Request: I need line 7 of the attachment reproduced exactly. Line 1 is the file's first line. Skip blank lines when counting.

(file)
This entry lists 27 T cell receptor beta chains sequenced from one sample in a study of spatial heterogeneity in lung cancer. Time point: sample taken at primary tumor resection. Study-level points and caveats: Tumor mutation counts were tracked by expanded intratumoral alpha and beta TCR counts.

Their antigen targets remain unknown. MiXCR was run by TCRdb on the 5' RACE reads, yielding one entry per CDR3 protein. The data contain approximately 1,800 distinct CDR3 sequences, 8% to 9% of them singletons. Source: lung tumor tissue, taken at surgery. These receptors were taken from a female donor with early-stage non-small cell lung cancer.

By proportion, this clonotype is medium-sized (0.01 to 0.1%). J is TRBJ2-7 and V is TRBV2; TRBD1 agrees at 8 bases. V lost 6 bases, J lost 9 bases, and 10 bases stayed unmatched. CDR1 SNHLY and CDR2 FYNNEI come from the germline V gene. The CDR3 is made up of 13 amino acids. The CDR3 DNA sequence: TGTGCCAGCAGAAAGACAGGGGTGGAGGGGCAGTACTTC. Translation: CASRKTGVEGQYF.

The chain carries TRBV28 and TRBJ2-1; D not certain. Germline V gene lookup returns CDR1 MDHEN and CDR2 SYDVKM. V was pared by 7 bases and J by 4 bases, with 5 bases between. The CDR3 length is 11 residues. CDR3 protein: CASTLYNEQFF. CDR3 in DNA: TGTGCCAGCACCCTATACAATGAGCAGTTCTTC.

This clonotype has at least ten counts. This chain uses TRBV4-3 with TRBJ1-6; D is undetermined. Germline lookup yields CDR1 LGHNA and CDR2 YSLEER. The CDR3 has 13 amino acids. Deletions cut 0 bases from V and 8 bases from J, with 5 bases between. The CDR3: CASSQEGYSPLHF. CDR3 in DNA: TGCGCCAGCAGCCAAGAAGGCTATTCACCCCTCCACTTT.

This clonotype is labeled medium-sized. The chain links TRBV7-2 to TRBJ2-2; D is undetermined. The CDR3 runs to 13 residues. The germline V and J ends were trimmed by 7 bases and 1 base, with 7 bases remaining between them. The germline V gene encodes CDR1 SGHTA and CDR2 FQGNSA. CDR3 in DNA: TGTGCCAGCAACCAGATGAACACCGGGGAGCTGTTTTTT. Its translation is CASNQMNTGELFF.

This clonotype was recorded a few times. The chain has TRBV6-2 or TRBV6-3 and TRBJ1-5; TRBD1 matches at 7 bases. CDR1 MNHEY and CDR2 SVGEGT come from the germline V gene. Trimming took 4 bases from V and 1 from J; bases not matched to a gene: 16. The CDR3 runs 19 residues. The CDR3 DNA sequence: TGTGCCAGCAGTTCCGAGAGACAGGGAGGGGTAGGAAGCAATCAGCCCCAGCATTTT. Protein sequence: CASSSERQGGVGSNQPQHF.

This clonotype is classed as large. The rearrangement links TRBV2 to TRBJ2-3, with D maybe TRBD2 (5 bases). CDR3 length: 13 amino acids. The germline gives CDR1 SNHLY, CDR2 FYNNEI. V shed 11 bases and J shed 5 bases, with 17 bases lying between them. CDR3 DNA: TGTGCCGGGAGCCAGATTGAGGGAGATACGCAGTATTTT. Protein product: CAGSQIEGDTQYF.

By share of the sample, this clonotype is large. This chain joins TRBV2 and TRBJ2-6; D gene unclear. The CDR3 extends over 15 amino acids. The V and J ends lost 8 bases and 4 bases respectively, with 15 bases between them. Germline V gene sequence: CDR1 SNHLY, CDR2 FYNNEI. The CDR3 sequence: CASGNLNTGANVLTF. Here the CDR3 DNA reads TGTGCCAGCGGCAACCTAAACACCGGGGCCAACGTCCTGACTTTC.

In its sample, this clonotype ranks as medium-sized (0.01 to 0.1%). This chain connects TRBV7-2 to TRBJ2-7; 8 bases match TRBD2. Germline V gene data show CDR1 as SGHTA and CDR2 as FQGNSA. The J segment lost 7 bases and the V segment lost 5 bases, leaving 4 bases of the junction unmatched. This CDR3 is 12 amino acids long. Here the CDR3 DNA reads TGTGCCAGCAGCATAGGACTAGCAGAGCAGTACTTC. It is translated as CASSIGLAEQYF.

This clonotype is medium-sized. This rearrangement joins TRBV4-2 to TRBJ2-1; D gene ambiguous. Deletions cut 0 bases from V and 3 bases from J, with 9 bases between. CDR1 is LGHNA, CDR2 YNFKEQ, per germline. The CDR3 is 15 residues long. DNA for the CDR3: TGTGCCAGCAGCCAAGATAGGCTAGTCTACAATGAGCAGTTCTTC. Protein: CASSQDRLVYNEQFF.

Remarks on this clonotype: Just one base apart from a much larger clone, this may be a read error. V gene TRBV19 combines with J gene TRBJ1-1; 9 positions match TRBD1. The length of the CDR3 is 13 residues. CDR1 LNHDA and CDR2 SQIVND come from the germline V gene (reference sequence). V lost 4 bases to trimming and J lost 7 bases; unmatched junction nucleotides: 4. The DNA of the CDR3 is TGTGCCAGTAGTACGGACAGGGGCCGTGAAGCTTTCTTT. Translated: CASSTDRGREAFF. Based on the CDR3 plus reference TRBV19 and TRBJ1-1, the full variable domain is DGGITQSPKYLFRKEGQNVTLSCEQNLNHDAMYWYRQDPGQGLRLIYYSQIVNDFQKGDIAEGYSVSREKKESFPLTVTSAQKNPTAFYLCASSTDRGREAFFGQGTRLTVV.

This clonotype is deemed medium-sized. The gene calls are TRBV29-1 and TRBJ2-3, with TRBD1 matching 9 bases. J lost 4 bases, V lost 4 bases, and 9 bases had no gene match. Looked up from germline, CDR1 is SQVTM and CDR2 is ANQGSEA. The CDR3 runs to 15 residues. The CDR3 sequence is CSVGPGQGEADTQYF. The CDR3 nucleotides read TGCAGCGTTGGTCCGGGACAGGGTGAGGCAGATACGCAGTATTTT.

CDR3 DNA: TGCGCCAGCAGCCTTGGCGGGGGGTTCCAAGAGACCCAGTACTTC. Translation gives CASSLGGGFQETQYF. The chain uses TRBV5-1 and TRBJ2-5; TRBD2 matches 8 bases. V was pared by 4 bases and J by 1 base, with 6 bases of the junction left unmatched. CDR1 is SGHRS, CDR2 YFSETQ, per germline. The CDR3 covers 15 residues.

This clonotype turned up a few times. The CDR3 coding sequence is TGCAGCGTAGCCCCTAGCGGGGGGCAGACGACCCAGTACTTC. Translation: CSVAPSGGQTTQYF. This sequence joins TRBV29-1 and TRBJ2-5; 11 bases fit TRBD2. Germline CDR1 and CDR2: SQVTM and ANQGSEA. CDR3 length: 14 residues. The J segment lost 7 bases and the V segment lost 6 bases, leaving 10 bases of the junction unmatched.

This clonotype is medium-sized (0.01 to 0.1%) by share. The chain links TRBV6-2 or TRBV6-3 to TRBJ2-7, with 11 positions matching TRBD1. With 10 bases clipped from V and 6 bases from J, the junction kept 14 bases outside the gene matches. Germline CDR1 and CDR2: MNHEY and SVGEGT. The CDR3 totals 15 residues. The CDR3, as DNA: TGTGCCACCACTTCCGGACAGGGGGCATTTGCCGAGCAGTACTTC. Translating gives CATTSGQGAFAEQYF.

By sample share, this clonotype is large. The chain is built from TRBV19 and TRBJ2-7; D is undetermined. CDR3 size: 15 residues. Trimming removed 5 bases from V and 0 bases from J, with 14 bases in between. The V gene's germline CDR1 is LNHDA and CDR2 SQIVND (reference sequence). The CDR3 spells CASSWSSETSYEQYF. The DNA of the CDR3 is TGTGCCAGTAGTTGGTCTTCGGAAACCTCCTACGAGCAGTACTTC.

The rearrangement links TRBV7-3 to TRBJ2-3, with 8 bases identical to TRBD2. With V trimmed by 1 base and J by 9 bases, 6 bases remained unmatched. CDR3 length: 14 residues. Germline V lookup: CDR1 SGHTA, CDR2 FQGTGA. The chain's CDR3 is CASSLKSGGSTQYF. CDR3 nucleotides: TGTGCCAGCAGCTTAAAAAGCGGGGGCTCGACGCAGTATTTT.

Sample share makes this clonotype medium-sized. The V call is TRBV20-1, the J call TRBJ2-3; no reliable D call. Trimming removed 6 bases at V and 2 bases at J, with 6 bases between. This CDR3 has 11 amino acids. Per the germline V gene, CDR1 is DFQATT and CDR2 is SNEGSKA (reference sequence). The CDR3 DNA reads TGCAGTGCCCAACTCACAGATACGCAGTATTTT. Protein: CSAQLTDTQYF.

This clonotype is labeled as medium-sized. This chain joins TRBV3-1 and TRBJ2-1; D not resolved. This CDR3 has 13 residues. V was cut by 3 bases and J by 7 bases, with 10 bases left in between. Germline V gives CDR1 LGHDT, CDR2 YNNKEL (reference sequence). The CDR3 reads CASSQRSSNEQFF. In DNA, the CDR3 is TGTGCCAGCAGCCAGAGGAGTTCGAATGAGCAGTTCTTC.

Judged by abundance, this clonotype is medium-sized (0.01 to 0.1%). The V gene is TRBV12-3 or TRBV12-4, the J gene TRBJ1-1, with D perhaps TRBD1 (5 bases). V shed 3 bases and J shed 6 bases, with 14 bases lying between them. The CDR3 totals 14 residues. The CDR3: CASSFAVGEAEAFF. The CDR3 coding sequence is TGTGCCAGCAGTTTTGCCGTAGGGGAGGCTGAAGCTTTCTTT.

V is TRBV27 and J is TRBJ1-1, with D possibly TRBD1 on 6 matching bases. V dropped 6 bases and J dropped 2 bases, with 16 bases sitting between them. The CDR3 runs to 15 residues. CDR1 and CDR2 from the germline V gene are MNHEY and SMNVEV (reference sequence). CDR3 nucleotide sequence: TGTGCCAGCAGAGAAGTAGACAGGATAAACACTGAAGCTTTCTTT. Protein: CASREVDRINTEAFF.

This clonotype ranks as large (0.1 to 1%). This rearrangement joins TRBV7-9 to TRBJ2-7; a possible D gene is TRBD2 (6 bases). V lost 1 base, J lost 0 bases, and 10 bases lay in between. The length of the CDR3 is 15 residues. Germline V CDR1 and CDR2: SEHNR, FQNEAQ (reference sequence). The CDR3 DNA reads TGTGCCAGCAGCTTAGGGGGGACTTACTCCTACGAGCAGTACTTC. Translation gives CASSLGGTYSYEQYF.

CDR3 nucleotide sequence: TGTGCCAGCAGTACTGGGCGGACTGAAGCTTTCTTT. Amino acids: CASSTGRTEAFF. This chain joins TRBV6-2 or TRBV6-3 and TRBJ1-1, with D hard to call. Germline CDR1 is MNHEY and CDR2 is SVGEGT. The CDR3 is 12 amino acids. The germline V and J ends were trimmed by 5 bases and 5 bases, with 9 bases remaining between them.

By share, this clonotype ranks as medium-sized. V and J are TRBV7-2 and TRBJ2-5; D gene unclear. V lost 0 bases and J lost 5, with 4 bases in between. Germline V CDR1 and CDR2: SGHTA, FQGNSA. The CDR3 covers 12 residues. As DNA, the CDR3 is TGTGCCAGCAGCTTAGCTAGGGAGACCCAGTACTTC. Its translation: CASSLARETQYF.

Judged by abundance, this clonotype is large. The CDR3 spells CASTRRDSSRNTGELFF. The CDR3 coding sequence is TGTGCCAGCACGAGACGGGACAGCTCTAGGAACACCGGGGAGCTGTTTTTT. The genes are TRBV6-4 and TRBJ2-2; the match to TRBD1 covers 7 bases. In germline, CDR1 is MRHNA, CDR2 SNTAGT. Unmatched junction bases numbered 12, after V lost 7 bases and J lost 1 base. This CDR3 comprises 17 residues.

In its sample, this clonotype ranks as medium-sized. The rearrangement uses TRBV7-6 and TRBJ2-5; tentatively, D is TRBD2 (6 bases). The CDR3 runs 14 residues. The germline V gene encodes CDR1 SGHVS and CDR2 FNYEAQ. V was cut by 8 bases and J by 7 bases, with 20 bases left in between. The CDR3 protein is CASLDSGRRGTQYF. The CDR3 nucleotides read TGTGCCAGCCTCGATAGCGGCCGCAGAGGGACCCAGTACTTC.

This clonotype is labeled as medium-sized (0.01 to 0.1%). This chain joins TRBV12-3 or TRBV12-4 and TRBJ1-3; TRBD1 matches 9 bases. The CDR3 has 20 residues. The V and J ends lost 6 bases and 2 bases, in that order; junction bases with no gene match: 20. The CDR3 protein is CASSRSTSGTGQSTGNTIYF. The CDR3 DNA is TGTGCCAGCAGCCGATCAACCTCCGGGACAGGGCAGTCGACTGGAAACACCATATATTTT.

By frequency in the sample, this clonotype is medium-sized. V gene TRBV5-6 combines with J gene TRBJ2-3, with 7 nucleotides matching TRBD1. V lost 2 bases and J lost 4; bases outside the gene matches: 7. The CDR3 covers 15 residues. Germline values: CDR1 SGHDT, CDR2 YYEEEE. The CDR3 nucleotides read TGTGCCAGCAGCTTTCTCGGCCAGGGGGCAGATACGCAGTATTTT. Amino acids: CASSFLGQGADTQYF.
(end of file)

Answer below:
This clonotype was recorded a few times. The chain has TRBV6-2 or TRBV6-3 and TRBJ1-5; TRBD1 matches at 7 bases. CDR1 MNHEY and CDR2 SVGEGT come from the germline V gene. Trimming took 4 bases from V and 1 from J; bases not matched to a gene: 16. The CDR3 runs 19 residues. The CDR3 DNA sequence: TGTGCCAGCAGTTCCGAGAGACAGGGAGGGGTAGGAAGCAATCAGCCCCAGCATTTT. Protein sequence: CASSSERQGGVGSNQPQHF.